While the Great Recession is behind us, job growth has not been as robust as in past recoveries. Recent signs indicate Pierce County is moving in the right direction, but the climb is still steep and many challenges lie ahead. Helping businesses find qualified talent and putting jobseekers on a path to training and employment is essential to our region’s ongoing recovery. To a large extent, the strength of our workforce and its ability to meet the needs of industry will determine whether we sustain the growth in years ahead.
This report examines the state of the workforce within Pierce County, Washington. It aims to understand the balance between workforce supply and industry demand. In an ideal world, the skill, expertise and quantity of the workforce closely aligns with the needs of industry. This is not a perfect science as it requires balance between the size and quality of the workforce and the jobs available now and in the future. Understanding the potential misalignments is crucial to shaping our region’s workforce and economic development policies, strategies and investments to progress toward the ideal state of balancing workforce supply and industry demand.
The first section is a brief overview of the labor market in Pierce County. In the following sections, we dive deeper into what makes up our labor force supply, look at the youth pipeline and review what jobs are in demand.
In order to ensure Pierce County’s long-term economic vibrancy, we must continue to strengthen public and private partnerships that advance the key strategies most likely to result in the desired outcomes.
Pierce County has many assets. Advanced manufacturing, along with its living wage jobs in engineering, machining, warehousing and distribution, plays an important role in Pierce County, employing 6% of the county’s workforce. With the decision to build the Boeing 777X in Washington State, manufacturing will continue to be a growth industry.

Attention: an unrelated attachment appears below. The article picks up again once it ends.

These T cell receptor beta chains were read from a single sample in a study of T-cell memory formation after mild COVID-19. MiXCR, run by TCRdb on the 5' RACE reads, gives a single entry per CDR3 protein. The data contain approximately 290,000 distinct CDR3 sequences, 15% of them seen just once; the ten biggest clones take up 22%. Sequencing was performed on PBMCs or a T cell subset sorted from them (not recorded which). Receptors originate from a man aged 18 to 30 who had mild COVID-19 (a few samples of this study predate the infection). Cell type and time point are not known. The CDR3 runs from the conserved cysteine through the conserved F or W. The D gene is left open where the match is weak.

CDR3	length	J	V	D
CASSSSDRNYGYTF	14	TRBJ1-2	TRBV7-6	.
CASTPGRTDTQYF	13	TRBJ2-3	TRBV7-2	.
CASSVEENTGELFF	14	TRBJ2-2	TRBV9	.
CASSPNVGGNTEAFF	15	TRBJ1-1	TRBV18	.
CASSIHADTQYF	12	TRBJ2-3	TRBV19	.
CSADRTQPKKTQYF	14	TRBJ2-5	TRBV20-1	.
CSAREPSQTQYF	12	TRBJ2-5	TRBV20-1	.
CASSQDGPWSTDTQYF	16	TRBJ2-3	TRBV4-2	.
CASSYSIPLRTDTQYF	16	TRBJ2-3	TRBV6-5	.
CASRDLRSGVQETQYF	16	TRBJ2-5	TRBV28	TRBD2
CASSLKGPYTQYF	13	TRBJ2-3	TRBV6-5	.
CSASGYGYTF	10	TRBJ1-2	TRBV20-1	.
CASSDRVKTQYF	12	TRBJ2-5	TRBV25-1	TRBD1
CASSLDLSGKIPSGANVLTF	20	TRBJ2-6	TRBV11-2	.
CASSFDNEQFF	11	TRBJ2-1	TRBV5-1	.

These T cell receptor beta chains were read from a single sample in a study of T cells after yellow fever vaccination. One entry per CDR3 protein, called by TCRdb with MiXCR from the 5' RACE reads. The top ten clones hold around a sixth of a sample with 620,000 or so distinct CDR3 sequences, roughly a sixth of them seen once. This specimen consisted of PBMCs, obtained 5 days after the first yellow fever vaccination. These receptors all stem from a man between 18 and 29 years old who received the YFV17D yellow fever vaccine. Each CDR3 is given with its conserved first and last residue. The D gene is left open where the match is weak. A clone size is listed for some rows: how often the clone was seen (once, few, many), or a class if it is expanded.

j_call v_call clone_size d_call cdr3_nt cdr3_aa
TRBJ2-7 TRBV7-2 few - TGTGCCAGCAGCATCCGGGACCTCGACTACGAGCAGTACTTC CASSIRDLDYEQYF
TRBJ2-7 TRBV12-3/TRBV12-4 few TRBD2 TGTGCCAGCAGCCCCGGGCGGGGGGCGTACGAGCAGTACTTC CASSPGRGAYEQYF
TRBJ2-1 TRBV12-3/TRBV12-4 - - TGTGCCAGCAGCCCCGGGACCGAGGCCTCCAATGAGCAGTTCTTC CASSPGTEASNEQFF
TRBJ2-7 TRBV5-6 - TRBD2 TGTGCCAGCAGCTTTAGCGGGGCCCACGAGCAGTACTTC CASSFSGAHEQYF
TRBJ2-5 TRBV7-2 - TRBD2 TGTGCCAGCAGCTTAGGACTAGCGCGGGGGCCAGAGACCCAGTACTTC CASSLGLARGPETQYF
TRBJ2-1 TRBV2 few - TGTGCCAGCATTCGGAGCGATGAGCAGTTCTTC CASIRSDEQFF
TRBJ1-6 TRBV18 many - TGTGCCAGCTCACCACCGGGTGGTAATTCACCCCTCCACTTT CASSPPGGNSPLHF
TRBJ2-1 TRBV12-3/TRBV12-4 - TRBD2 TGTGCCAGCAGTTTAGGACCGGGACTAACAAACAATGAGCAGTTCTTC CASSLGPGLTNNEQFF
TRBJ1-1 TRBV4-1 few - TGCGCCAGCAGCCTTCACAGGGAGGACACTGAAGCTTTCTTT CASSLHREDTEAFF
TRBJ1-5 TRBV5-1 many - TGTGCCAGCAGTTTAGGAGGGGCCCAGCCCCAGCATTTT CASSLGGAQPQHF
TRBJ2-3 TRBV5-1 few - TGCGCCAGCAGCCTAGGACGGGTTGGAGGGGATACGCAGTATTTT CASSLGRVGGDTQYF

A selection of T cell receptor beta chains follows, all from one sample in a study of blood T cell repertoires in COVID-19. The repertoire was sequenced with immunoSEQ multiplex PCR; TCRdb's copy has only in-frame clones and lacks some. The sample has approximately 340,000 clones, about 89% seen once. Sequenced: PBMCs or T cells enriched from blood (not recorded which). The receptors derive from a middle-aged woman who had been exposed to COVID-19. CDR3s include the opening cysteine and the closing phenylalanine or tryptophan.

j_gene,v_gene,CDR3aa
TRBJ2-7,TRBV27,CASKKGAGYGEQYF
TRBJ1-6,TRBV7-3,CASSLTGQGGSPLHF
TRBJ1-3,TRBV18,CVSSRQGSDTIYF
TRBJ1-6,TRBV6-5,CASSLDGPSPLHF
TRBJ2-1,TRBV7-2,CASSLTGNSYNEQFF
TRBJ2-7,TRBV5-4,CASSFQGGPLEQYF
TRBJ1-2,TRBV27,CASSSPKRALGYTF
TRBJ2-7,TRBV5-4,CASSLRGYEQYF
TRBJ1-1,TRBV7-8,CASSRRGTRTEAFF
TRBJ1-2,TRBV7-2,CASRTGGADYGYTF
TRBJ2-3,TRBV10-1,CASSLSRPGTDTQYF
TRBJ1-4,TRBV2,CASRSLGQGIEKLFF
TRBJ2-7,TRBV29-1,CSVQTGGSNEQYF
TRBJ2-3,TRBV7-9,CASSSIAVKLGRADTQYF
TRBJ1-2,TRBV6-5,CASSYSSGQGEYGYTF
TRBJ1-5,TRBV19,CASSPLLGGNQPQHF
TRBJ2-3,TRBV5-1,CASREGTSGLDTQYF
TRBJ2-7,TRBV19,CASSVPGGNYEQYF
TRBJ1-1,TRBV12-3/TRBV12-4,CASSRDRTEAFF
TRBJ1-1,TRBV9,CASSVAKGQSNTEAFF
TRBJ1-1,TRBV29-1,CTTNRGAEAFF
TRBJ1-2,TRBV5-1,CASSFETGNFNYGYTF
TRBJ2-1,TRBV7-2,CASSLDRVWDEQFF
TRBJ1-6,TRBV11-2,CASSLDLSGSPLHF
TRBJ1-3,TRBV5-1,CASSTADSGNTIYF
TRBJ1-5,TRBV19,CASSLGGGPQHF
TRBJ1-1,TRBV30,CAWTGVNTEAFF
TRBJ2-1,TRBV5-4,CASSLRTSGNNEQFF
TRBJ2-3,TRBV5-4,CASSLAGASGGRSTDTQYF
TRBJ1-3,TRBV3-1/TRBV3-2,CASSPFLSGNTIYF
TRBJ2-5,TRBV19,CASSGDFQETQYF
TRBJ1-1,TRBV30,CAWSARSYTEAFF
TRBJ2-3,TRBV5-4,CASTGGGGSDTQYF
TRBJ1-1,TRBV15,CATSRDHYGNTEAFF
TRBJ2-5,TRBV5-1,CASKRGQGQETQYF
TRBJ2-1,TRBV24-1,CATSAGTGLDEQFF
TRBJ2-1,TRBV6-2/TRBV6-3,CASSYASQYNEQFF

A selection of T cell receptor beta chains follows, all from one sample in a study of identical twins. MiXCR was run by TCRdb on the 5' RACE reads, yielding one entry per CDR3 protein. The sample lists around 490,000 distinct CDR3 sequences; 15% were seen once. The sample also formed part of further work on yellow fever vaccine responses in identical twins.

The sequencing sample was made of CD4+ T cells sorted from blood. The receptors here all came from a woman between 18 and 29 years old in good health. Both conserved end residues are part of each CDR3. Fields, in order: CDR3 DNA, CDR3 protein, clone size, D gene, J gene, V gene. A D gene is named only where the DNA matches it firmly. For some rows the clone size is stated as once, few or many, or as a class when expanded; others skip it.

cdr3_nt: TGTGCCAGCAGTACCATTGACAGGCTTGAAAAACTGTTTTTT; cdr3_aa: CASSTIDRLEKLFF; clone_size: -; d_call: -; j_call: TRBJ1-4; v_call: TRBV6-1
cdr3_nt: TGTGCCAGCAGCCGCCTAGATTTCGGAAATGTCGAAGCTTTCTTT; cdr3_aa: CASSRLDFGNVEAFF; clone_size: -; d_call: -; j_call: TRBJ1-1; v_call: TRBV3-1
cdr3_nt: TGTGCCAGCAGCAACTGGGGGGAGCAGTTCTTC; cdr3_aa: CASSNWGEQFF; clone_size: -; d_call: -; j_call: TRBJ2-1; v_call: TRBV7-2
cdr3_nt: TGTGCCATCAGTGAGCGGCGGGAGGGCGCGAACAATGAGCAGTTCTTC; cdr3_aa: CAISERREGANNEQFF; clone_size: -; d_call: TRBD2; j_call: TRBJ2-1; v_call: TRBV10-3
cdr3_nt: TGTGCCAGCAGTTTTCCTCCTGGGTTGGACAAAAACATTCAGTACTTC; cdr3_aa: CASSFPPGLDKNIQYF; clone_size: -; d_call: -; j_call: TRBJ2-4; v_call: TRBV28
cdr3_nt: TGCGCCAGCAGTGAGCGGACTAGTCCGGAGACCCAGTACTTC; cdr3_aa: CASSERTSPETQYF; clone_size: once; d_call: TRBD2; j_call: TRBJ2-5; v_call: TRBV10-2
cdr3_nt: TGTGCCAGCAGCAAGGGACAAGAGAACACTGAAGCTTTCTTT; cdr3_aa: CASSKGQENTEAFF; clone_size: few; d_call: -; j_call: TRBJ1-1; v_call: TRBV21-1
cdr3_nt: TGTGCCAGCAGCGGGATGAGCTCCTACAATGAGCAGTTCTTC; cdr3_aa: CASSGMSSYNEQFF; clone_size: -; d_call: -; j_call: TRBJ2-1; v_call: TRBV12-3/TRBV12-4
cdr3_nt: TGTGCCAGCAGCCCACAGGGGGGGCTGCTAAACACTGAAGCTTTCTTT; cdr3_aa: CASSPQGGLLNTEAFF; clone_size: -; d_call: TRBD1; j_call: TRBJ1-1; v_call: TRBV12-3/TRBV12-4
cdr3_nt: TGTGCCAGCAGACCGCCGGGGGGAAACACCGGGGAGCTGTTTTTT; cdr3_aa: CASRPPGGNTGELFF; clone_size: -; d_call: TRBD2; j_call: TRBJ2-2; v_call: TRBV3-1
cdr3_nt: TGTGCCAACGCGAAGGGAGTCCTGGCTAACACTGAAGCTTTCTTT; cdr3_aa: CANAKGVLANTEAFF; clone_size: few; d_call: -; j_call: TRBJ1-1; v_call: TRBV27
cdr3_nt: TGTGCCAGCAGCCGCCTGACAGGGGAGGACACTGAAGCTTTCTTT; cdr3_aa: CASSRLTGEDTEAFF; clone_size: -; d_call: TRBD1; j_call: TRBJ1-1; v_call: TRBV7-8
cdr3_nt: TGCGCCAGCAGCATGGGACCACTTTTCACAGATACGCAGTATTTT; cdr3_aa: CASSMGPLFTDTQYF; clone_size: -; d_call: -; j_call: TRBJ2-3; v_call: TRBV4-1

Healthcare employs 14% of the County’s workforce.
Healthcare is a growing industry and offers living wages with advancement opportunities. Almost all of these careers require a good understanding of science and math with training and/or education beyond high school.
Almost one-third of the employees in Pierce County work in services, insurance, banking and information with an additional one-quarter working in the retail and hospitality industries. These sectors continue to grow, examples being recent additions of State Farm and Walmart. State Farm will ultimately add up to 1000 jobs in Pierce County, which is over one-third of all jobs created in 2013.
Pierce County also has some challenges. Educational attainment in Pierce County is behind that of neighboring counties and also the state overall. In 2012, Pierce County residents trail their neighbors and the state by up to 14% in attaining education past high school. Another future challenge is the aging workforce. Since 2000, workers 55+ have increased from 11% to 19% of the total labor force, making employers assess their need to make necessary accommodations to retain this talent.
Earning a living wage is also a challenge.
Median earnings in Pierce County increased about 40% from 2000 to 2007 and have stayed
virtually stagnant since then, actually decreasing by 1%. A living wage in Pierce County for one
adult and two children is estimated at about $50,000, while the annual median earnings for
all workers in 2012 was about $36,000.
As the Workforce Investment Board for Pierce County, WorkForce Central understands that workforce development and economic development are the touchstones of a prosperous community. Increased efforts to align workforce supply with industry demand, while also working to grow industries with living wage jobs, are essential to continue building a strong economy. WorkForce Central is uniquely positioned to lead this work through our broad partnerships with industry, education, labor, government, and community as we work together to bridge the gap between disciplines, resources, and jurisdictions.